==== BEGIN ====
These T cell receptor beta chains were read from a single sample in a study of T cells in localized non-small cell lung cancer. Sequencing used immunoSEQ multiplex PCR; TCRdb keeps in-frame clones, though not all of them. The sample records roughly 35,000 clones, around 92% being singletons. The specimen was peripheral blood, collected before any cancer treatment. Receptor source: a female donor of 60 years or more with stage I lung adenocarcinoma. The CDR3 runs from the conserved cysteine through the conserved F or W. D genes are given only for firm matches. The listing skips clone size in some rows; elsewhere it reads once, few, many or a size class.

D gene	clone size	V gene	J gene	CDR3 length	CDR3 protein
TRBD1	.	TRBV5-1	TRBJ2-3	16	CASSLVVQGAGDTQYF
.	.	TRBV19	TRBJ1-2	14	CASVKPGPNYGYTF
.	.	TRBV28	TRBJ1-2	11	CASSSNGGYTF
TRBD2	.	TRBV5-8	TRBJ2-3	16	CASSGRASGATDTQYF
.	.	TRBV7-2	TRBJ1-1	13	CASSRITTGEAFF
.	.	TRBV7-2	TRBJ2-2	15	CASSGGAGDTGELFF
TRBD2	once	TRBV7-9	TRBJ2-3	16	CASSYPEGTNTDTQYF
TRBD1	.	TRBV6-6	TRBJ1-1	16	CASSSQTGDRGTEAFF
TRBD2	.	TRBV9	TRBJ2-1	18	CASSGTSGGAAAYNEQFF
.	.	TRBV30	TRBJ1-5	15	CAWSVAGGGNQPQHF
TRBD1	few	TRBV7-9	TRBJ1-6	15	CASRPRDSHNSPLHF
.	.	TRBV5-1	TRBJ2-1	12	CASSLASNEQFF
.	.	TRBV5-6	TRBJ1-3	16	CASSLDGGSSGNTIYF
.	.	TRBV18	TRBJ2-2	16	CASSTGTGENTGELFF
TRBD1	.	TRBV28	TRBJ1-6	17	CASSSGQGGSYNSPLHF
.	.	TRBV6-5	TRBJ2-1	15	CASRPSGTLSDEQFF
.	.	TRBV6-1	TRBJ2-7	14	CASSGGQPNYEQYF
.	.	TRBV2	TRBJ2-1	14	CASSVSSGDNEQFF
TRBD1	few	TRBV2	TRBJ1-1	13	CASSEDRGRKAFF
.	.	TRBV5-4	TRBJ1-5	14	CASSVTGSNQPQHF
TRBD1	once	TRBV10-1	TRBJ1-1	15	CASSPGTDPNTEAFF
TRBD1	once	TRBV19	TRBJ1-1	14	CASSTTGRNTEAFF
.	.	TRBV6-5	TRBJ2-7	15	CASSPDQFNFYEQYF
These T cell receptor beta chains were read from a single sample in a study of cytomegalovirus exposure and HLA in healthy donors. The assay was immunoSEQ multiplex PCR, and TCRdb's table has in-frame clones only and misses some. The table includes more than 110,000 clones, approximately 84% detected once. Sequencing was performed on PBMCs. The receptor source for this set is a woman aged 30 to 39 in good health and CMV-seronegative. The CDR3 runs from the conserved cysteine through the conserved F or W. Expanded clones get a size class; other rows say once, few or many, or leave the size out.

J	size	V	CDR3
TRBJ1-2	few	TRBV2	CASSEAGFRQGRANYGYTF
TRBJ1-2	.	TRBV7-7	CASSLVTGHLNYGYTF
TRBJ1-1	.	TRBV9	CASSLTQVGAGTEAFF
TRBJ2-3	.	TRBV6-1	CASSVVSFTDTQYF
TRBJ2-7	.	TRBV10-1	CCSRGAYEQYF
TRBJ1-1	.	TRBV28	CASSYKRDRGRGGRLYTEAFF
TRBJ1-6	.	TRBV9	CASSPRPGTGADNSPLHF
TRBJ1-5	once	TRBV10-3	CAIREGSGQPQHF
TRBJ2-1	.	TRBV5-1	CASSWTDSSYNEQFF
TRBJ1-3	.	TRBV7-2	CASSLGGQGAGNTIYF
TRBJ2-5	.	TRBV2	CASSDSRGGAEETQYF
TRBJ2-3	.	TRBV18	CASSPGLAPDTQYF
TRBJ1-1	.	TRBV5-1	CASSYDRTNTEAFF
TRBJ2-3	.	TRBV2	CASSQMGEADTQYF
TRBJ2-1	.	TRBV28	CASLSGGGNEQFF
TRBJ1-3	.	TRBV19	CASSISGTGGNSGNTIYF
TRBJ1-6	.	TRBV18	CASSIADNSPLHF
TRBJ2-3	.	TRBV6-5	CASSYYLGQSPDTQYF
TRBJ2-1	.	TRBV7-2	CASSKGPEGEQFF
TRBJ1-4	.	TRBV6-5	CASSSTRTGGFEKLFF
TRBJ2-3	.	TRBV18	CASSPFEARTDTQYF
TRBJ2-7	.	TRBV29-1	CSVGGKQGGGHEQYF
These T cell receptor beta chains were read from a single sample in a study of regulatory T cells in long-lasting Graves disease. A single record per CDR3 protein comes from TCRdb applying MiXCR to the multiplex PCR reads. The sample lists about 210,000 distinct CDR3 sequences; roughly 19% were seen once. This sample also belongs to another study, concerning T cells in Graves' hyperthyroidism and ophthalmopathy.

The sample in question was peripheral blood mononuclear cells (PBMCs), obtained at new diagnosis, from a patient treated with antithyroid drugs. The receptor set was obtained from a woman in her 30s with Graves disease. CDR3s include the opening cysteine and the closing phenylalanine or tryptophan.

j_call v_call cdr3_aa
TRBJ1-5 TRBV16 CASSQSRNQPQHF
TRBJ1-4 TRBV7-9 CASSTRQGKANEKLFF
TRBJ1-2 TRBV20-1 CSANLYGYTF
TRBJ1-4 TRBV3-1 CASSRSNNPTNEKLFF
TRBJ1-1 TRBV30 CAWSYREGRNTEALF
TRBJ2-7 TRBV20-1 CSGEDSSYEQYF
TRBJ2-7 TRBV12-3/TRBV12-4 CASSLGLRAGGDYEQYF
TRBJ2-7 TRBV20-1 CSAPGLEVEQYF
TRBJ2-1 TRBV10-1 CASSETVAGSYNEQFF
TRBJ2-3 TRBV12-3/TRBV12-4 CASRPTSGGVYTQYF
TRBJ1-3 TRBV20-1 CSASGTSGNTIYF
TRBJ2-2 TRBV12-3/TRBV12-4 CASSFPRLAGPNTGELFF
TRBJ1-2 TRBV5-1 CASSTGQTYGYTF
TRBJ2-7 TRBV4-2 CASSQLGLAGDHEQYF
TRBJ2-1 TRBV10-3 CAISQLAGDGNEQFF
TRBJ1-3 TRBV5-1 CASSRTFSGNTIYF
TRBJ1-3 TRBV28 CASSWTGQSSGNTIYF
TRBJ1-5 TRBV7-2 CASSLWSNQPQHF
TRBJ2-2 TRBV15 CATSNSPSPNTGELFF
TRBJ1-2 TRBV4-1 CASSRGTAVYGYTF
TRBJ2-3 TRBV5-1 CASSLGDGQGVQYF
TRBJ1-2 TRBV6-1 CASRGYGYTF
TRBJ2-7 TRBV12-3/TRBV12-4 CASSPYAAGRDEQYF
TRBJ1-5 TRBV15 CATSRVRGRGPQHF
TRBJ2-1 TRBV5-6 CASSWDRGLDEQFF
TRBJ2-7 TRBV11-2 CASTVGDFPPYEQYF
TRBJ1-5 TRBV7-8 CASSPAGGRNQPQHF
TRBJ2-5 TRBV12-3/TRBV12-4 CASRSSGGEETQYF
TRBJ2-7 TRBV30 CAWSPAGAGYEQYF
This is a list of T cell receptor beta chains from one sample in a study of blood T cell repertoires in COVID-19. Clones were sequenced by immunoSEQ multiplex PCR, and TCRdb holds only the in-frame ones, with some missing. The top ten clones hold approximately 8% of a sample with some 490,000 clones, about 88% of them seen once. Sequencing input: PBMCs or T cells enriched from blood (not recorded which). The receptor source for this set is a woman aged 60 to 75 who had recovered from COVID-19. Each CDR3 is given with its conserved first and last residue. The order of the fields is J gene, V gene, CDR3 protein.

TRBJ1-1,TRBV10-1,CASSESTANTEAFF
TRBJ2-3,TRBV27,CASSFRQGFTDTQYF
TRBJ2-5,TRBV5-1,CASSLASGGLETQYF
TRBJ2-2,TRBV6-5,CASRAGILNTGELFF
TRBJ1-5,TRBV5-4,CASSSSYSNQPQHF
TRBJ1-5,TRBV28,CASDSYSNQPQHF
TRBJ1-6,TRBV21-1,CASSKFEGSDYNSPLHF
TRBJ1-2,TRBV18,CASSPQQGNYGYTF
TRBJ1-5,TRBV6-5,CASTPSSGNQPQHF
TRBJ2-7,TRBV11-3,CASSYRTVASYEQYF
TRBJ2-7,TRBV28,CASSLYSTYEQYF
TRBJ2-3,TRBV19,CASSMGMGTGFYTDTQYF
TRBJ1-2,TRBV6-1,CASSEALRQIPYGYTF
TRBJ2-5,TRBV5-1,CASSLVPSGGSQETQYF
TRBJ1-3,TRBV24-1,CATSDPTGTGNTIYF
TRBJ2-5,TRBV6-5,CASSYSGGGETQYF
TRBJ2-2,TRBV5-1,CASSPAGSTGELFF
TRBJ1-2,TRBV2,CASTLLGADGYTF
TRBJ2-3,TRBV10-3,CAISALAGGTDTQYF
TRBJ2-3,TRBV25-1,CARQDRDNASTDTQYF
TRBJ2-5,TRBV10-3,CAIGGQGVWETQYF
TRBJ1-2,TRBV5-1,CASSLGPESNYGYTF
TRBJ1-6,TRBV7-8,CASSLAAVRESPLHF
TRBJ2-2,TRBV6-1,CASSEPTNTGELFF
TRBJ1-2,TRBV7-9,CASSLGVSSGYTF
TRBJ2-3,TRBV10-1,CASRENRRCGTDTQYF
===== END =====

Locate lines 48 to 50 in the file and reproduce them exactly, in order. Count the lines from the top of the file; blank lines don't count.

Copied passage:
TRBJ2-3	.	TRBV18	CASSPFEARTDTQYF
TRBJ2-7	.	TRBV29-1	CSVGGKQGGGHEQYF
These T cell receptor beta chains were read from a single sample in a study of regulatory T cells in long-lasting Graves disease. A single record per CDR3 protein comes from TCRdb applying MiXCR to the multiplex PCR reads. The sample lists about 210,000 distinct CDR3 sequences; roughly 19% were seen once. This sample also belongs to another study, concerning T cells in Graves' hyperthyroidism and ophthalmopathy.